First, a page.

By Deadly Chakram <email@example.com>
Submitted: January 2019
Summary: For the first time, Clark misses a deadline at work.
Story Size: 1,291 words (7Kb as text)
Disclaimer: I own nothing. I make nothing. All characters, plot points, and recognizable dialogue belong to DC Comics, Warner Bros., December 3rd Productions and anyone else with a stake in the Superman franchise.
Author’s Note: This fic is in response to challenge stating “Make up a creative reason for missing a deadline at work.” I may have tweaked the idea to better suit my needs. This story is a companion to “Missed Deadlines and Forgotten Periods.”
Special thanks to DailyWritingPrompt on Twitter for the idea and to Feli, who helped shaped this idea and gave her blessing to run with it.
“Hey, Clark?” Perry asked in his soft Southern drawl, sounding nervous as he drew the words out longer than was necessary.
“Yeah, Chief?” Clark asked, looking up at his boss as he started his computer up.
“Could I, uh, see you in my office?” Perry continued, shifting his weight from his left foot to his right foot, and Clark could see how ill at ease his editor was.
“Sure, Perry,” Clark replied cautiously. He stood and gestured. “After you.”
Perry grunted in acknowledgment, then led the way through the busy, noisy bullpen to his office. He opened the door, then stood to the side, allowing Clark to enter first. He gestured.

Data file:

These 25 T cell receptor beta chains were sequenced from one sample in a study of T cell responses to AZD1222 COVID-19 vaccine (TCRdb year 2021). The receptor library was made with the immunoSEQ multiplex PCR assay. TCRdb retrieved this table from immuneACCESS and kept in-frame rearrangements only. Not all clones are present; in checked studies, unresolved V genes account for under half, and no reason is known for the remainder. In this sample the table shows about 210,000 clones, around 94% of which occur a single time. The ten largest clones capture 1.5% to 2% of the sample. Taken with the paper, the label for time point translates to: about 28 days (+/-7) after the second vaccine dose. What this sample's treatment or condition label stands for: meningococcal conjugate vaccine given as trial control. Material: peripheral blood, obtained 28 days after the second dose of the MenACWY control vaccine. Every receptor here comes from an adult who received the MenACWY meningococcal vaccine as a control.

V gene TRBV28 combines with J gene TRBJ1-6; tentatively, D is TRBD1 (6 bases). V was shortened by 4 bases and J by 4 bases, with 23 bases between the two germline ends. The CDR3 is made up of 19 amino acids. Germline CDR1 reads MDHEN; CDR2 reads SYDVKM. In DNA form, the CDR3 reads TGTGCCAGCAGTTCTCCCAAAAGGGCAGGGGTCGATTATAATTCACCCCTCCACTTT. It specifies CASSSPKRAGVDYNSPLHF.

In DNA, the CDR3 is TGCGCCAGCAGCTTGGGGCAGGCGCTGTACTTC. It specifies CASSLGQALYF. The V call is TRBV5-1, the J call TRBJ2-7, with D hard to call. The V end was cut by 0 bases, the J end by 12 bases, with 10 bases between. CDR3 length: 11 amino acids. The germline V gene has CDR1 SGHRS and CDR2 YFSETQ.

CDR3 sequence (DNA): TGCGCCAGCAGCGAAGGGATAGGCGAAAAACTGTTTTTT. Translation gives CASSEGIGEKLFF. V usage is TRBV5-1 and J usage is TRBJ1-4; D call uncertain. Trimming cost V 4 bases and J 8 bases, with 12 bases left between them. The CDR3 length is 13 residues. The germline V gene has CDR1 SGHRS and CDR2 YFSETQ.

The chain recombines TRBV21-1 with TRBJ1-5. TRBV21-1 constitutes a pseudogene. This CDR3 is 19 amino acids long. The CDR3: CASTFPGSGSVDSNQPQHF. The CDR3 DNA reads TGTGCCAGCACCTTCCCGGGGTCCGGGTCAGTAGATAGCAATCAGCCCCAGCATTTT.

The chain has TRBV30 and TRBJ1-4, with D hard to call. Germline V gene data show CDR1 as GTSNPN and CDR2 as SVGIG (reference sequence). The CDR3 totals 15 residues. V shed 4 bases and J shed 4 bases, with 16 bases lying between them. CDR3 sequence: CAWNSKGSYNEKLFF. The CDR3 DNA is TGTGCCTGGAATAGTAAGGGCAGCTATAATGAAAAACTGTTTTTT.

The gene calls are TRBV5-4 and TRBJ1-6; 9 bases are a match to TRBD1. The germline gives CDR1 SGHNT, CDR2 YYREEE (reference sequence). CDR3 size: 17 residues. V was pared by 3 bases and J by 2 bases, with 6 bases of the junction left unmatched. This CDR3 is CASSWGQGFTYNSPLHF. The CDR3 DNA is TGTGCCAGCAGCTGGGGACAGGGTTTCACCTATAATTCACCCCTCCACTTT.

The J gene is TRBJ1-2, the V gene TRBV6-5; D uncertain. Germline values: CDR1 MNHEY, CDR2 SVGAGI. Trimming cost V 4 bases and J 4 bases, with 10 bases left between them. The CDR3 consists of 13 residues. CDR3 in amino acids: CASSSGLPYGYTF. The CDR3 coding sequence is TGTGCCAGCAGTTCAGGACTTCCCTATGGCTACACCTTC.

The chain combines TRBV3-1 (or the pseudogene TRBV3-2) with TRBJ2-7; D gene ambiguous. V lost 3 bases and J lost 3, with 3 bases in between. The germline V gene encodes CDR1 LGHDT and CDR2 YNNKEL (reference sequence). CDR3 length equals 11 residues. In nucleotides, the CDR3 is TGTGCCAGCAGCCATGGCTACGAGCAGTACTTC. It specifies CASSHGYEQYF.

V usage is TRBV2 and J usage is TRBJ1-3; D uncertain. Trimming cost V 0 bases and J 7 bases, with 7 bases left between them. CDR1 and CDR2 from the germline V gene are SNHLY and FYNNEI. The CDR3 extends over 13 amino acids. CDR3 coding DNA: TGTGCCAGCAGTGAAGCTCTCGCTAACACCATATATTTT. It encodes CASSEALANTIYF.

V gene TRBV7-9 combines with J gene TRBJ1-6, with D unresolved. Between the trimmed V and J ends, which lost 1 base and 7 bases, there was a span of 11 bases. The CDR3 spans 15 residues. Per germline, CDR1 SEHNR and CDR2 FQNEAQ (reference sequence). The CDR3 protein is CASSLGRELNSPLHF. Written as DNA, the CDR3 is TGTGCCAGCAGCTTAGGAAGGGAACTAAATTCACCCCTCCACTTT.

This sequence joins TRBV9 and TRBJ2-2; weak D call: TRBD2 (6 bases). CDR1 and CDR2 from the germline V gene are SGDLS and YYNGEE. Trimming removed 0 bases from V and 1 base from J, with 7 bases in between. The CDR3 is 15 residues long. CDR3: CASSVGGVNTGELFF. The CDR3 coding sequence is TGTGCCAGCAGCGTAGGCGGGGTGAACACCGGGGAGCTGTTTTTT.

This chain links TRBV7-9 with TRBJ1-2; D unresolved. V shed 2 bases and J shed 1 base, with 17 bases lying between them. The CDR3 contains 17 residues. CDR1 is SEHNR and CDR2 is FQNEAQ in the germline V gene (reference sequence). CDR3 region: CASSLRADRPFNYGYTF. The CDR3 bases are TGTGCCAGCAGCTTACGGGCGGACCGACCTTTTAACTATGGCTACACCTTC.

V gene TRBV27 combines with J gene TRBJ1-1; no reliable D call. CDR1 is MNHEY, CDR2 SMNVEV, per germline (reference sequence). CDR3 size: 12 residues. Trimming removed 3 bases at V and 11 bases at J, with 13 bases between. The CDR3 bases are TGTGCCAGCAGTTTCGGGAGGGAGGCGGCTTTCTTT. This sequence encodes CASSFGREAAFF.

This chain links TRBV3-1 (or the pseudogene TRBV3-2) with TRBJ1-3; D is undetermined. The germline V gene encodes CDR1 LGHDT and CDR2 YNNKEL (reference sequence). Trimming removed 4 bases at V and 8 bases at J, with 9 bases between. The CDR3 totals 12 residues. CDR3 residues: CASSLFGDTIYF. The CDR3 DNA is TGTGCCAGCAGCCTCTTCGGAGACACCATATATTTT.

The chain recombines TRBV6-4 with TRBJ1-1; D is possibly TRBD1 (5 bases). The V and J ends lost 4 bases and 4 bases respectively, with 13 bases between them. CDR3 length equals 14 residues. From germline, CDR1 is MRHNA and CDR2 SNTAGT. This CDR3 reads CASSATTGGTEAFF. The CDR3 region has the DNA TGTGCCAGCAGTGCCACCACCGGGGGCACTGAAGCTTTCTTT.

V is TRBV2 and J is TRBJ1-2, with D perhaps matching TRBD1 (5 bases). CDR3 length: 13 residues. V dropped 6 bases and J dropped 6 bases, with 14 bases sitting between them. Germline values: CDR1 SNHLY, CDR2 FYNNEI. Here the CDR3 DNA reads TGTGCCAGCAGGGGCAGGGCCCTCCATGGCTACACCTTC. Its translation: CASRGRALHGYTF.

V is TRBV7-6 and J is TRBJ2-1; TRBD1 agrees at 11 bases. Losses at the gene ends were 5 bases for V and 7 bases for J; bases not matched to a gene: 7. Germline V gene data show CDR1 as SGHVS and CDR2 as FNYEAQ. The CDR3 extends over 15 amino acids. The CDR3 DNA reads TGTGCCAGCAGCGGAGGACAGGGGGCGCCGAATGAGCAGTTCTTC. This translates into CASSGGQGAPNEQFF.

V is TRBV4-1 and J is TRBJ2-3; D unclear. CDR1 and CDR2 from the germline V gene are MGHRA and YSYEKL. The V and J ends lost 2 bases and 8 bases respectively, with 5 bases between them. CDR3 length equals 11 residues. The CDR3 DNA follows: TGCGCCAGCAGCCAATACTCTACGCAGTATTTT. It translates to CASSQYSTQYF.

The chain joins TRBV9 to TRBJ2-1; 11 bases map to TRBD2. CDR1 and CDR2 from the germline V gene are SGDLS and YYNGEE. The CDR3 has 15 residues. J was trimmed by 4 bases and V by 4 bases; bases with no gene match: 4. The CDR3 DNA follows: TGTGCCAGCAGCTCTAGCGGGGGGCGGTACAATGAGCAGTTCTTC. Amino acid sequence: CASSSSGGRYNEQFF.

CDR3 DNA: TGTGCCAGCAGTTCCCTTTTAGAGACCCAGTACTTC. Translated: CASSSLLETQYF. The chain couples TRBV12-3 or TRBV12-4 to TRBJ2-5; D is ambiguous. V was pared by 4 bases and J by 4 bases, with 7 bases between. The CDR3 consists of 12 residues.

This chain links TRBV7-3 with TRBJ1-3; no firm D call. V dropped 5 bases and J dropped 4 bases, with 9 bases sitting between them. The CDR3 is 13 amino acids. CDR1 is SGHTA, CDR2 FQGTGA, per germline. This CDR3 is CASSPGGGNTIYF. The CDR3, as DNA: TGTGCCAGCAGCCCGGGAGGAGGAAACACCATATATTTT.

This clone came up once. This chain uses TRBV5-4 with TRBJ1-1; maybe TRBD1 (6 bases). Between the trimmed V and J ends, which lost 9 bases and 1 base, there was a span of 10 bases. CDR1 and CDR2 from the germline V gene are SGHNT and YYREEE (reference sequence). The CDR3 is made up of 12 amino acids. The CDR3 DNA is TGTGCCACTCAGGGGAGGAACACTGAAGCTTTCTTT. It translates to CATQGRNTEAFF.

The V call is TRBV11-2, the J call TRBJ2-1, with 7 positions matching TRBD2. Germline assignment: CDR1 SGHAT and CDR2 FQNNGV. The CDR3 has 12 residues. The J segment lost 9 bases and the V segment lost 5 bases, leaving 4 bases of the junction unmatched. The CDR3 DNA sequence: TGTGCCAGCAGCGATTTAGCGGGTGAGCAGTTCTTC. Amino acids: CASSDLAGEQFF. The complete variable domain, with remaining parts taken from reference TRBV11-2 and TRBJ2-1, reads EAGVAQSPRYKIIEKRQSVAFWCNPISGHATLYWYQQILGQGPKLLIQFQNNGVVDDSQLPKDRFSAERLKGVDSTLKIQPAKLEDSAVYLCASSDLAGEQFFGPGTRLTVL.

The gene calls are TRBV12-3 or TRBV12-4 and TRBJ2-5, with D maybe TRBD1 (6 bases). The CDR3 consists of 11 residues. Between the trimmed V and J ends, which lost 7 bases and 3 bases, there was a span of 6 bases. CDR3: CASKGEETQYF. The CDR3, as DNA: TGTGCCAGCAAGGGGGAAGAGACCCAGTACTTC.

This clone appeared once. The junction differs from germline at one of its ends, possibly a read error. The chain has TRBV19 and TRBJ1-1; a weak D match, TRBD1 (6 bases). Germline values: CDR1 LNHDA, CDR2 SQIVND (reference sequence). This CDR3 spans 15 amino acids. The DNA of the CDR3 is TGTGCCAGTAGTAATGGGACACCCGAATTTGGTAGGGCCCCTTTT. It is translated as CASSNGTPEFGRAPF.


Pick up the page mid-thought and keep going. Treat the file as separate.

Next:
“Take a seat, son,” he softly commanded.
Clark’s skin rose in a series of pinpricks and the short hairs at the base of his neck stood at attention. His stomach twisted into a knot of fear, but he sat down on the plaid couch Perry kept in his office nonetheless. Perry softly closed the door, blocking out the sounds of phones ringing, the fax machine printing, and the staff talking to one another or to sources over the phone, then paced the room for a minute before finally settling on standing before his desk, leaning back against it ever so slightly in a bad parody of a relaxed stance.
“What’s going on, Chief?” Clark forced his now-dry mouth to ask.
Perry uneasily rubbed at the back of his neck before responding. Then, finally, as the words appeared to take shape in his mind, he finally locked his gaze on Clark.
“Well, Clark, it’s like this. You were late getting in again this morning and you missed your deadline last night. Now, I get that sometimes things can pop up, but you had a simple murder-suicide story to file. It should have been easy for someone of your skill to get through.”